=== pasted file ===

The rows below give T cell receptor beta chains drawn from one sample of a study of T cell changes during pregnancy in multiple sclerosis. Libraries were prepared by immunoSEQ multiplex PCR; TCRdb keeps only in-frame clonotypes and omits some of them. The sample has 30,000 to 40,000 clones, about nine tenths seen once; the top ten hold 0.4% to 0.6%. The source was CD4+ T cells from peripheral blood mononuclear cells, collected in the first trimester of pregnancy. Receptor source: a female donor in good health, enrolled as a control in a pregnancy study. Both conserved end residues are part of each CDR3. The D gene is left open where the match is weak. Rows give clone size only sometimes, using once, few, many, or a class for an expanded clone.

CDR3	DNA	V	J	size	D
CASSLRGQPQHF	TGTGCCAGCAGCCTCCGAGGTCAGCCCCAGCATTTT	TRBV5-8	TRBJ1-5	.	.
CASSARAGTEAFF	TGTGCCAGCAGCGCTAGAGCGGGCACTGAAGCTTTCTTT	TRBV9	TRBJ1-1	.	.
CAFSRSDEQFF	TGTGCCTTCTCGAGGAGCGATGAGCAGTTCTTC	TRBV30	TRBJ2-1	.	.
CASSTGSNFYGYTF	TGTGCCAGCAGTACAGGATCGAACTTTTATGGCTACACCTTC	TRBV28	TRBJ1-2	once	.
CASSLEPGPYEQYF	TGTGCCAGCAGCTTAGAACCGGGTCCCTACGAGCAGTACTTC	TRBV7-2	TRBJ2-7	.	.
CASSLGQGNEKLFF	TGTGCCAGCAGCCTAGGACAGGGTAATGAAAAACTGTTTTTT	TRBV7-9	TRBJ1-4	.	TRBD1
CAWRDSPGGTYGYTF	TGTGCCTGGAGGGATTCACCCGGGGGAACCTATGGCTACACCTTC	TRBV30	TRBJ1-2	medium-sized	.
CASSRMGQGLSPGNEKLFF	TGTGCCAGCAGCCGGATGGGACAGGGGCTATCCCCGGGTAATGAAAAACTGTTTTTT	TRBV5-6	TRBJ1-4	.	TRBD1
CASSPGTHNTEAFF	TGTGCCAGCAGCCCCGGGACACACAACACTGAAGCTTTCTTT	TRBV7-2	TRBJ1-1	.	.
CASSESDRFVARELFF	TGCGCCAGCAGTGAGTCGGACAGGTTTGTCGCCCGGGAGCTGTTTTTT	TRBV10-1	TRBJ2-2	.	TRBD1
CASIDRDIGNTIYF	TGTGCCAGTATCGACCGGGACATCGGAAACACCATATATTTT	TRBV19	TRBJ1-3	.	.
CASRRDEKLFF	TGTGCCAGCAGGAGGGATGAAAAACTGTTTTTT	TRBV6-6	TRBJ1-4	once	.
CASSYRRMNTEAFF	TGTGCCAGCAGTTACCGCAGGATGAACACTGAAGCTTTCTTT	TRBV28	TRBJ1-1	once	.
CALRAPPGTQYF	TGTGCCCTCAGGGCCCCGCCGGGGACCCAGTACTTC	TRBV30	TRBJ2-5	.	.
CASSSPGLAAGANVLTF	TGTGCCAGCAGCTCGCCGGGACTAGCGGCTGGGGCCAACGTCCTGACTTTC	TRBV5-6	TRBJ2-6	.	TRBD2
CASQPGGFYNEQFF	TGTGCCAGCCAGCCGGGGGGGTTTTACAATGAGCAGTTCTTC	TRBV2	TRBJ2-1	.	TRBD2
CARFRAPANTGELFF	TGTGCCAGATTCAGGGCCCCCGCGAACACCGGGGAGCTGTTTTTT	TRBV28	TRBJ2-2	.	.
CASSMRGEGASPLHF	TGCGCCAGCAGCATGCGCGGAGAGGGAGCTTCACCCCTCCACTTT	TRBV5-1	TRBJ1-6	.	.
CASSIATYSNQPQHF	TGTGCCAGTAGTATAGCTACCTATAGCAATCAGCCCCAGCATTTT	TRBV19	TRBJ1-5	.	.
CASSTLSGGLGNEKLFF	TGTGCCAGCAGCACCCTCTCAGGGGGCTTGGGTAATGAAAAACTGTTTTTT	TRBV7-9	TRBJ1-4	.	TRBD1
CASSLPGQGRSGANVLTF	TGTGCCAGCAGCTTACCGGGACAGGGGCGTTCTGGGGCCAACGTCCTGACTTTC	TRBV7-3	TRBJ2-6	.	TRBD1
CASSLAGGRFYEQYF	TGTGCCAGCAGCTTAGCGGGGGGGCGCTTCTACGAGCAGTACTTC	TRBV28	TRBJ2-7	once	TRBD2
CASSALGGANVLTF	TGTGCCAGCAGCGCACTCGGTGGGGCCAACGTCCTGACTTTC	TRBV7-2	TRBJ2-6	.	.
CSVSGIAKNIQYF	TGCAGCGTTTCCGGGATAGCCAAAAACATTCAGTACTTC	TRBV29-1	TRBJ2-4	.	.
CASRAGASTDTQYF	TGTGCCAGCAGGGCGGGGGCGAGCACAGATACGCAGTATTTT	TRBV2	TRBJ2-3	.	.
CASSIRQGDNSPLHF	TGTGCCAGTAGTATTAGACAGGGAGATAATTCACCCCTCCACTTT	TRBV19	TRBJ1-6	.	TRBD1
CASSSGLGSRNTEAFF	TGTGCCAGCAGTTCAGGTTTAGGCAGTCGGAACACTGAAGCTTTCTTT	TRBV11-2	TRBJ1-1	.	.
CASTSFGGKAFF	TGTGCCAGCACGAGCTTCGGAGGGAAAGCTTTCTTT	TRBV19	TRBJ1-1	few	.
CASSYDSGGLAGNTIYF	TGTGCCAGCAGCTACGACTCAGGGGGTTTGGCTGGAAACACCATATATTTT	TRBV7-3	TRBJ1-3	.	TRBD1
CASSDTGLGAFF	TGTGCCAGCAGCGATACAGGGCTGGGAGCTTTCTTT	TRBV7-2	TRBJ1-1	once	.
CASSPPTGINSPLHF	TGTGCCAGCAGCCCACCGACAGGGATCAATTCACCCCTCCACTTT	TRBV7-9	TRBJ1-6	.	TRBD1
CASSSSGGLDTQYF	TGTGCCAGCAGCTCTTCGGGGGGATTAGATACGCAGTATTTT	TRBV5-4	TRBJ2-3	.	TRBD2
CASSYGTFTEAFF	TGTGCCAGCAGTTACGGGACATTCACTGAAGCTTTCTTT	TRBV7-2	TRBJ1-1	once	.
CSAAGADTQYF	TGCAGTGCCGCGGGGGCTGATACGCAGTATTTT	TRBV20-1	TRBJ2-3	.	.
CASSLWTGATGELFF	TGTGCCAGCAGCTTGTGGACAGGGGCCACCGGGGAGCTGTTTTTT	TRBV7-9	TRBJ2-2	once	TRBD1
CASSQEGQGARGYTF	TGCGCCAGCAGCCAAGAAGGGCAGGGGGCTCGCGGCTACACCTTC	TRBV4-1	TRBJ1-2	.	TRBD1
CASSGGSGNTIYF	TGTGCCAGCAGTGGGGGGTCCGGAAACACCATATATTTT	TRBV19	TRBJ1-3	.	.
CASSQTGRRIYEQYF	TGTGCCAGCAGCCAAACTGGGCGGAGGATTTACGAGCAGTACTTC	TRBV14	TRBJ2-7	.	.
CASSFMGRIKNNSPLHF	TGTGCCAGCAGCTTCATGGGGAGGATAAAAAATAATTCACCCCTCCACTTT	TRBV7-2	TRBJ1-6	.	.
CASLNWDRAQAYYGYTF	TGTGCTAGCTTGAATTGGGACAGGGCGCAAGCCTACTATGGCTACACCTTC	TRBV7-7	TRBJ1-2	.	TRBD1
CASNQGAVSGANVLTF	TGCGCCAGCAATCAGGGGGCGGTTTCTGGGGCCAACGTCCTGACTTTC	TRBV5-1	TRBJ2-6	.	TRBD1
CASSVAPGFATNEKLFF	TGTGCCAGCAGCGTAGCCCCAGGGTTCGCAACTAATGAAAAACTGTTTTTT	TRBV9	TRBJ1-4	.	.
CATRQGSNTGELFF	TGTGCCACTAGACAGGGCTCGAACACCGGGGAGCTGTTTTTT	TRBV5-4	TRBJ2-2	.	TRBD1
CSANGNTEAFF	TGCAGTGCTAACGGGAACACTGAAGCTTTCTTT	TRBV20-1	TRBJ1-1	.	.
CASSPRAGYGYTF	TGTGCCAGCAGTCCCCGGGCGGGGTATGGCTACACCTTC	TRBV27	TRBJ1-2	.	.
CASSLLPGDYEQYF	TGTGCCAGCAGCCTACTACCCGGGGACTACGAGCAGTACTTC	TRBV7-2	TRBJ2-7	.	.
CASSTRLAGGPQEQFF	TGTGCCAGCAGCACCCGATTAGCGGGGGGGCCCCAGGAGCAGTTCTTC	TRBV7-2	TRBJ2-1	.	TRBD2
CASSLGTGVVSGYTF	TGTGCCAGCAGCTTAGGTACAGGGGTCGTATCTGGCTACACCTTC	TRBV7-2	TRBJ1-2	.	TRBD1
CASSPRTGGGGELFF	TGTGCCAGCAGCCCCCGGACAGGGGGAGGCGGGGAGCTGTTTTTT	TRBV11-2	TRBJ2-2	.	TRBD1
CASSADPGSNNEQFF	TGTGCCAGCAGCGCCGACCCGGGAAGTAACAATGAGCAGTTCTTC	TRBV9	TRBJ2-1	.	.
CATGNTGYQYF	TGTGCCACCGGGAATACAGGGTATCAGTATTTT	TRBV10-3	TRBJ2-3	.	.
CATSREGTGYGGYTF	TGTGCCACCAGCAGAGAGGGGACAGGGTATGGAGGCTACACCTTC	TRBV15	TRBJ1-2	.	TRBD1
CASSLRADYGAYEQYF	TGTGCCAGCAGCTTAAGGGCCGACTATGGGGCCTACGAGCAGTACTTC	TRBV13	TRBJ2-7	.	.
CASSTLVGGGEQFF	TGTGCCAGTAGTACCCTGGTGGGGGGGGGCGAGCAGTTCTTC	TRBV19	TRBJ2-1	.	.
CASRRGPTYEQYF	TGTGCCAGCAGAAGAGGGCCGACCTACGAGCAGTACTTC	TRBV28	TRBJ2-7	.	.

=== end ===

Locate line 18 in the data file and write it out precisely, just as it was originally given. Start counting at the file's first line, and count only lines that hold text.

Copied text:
CASQPGGFYNEQFF	TGTGCCAGCCAGCCGGGGGGGTTTTACAATGAGCAGTTCTTC	TRBV2	TRBJ2-1	.	TRBD2